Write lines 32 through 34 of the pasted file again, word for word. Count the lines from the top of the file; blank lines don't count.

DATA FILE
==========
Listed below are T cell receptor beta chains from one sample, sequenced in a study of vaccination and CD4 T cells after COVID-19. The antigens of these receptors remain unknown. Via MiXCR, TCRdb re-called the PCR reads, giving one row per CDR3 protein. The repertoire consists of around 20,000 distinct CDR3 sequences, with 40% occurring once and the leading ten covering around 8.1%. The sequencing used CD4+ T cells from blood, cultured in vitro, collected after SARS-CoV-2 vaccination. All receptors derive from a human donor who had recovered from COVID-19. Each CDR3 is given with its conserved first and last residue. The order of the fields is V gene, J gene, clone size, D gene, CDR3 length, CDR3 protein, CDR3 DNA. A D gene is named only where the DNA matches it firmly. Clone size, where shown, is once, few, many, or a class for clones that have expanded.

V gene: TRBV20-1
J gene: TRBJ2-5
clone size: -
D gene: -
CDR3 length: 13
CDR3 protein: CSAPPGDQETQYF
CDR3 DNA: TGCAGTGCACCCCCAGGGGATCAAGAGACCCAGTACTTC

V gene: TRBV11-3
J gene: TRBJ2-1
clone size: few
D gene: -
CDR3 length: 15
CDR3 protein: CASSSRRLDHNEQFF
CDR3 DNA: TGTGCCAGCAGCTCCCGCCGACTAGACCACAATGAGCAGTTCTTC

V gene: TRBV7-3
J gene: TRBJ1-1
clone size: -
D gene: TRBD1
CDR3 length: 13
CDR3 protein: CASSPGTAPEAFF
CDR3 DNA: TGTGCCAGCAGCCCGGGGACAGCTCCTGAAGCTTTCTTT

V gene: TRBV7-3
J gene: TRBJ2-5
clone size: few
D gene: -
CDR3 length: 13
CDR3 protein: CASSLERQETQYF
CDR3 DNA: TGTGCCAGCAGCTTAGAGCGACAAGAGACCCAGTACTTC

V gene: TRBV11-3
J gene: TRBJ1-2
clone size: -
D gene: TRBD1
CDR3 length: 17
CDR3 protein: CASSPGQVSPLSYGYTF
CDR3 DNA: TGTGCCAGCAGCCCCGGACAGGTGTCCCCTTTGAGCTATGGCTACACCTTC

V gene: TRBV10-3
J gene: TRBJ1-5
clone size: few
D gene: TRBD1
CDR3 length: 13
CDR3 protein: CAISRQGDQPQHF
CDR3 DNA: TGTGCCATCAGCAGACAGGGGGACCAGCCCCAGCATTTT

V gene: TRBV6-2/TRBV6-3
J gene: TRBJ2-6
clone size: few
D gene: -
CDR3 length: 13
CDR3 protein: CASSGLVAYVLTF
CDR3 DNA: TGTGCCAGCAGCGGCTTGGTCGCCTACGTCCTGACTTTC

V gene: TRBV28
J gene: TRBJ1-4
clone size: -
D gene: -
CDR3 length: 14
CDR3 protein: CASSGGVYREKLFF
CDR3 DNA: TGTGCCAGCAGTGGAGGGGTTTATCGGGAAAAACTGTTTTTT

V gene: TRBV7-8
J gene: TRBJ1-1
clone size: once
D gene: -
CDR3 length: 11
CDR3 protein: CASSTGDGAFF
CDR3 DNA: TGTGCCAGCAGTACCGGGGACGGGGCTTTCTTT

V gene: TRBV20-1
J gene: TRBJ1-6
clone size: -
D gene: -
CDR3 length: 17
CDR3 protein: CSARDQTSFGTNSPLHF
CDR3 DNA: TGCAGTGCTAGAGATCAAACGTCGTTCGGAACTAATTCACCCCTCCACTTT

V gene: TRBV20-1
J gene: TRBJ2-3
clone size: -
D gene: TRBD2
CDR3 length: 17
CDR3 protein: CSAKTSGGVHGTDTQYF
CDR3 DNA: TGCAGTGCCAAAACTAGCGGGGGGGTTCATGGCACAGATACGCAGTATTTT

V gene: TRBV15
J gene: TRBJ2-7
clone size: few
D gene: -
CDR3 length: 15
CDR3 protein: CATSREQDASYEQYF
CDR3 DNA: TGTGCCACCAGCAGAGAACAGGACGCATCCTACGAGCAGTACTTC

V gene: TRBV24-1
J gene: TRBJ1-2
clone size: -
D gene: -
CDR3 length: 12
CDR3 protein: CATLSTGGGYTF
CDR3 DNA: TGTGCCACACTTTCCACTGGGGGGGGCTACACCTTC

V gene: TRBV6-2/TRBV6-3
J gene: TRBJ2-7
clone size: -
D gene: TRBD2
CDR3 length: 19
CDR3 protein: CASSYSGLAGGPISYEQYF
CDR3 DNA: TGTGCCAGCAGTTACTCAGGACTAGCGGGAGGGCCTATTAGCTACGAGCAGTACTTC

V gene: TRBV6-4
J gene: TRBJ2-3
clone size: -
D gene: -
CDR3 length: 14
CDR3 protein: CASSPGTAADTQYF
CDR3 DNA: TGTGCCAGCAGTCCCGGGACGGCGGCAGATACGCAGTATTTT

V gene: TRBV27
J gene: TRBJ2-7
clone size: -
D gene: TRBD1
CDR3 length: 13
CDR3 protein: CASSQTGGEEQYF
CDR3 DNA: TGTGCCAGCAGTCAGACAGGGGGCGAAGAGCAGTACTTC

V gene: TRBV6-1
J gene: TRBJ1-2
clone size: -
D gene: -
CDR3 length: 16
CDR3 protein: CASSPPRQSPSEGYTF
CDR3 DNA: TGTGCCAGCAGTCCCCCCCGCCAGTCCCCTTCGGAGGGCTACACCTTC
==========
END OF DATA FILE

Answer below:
clone size: -
D gene: TRBD1
CDR3 length: 17